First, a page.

Winding Rod and Toroidal TransformersThe rod transformer, although not as popular as its toroidal counterpart, is the easier transformer to wind. This is because it can be wound one wire at a time and hence, work-hardening becomes less of a problem. Further, the turns can be wound much more tightly (i.e., less space between adjacent turns). This allows one to easily obtain a characteristic impedance of 25 ohms which is necessary with transformers matching 50 ohms to 12.5 ohms. With toroidal cores, one has to resort to low- impedance coaxial cable or stropline or a floating-third-wire.
The major trick in ending up with a tight bifilar winding on a rod is to put on the first winding as tightly as possible. The second wire is then fastened firmly at its beginning by lightly soldering it to the first wire. It is then wound around the rod by actually stuffing it between the turns of the first winding. ne then finds it becomes fast to the rod and results in the best electrical and mechanical condition. For a trifilar winding, the first winding should have about 1-wire-diameter spacing between turns. For a quadrifilar winding, the spacing should be 2-wire-diameters, etc.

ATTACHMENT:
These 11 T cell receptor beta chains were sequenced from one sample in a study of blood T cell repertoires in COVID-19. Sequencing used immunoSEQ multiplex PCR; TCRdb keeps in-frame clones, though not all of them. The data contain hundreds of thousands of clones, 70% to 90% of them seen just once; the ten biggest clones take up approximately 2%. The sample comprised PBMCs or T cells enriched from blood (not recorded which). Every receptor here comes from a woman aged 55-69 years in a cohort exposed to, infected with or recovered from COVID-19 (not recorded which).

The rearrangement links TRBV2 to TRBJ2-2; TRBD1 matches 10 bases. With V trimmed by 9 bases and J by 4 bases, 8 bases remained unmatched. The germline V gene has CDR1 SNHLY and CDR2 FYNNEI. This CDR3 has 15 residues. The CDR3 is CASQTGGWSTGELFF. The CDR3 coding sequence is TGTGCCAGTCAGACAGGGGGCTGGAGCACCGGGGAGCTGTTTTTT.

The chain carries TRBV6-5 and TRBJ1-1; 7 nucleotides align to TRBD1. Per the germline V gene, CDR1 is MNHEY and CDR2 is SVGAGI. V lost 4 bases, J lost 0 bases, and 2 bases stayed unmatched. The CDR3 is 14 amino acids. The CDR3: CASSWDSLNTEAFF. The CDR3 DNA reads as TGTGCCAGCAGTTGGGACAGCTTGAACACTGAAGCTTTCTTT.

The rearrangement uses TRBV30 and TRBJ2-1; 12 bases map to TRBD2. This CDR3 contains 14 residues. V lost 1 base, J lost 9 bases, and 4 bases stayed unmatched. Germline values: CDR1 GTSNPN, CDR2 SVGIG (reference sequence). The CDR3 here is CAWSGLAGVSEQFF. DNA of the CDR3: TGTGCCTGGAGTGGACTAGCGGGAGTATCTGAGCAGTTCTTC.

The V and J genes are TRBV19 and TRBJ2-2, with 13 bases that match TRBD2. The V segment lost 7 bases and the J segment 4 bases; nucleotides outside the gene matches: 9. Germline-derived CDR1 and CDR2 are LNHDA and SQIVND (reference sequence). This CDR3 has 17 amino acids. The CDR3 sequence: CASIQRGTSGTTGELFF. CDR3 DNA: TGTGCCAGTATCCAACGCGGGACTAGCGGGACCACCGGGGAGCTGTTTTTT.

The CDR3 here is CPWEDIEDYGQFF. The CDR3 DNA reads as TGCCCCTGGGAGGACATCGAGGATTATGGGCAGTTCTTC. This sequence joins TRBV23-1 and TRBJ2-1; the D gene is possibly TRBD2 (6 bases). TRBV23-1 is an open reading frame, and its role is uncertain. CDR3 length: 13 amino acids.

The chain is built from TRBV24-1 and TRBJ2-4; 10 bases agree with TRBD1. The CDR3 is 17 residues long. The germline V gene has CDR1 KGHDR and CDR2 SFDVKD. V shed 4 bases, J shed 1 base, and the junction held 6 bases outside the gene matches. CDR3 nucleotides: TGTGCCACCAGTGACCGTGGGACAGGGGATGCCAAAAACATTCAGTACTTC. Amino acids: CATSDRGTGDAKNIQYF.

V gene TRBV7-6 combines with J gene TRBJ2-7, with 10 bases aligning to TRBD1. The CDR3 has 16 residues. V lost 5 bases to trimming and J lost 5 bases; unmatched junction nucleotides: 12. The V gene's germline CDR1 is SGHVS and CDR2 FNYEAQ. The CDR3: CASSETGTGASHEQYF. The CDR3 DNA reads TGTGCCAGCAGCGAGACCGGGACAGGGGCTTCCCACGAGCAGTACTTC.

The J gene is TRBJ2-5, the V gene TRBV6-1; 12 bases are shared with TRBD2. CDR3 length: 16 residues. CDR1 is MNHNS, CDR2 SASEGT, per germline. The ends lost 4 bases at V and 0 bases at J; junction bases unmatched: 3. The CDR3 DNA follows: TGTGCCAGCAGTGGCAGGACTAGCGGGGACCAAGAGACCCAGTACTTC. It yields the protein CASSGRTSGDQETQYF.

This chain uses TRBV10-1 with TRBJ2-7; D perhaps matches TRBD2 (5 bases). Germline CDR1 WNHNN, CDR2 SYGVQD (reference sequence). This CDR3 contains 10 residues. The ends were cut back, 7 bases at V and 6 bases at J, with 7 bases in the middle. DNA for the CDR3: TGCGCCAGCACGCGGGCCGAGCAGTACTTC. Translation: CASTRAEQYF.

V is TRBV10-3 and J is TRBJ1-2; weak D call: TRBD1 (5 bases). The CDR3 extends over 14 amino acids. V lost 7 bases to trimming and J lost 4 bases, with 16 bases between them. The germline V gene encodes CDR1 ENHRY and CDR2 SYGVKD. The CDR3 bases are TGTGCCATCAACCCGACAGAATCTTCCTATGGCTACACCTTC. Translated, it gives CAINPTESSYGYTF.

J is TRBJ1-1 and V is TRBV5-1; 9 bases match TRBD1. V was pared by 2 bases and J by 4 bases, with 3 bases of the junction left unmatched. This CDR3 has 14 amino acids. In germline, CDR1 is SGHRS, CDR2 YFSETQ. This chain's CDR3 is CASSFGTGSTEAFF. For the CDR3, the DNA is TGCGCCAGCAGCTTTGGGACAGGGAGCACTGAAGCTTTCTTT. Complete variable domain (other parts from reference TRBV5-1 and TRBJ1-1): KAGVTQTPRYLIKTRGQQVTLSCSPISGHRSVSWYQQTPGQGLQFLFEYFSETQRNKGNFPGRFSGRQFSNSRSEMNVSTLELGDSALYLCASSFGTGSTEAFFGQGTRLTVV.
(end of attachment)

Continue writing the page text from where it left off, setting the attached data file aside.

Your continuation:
The best procedure for toroidal transformers is to make a ribbon out of the wires and them wind them all at the same time. This assures their spacing and hence performances. The ribbon can be easily constructed by using thin sections of Scotch #27 glass gape as clamps every 5/8- to 3/4- inches. The tapes should be about 1/4 inch wide and long enough to wrap around the wires twice. These dimension were achieved by first cutting the 1/2-inch wide tape lengthwise for the proper width.
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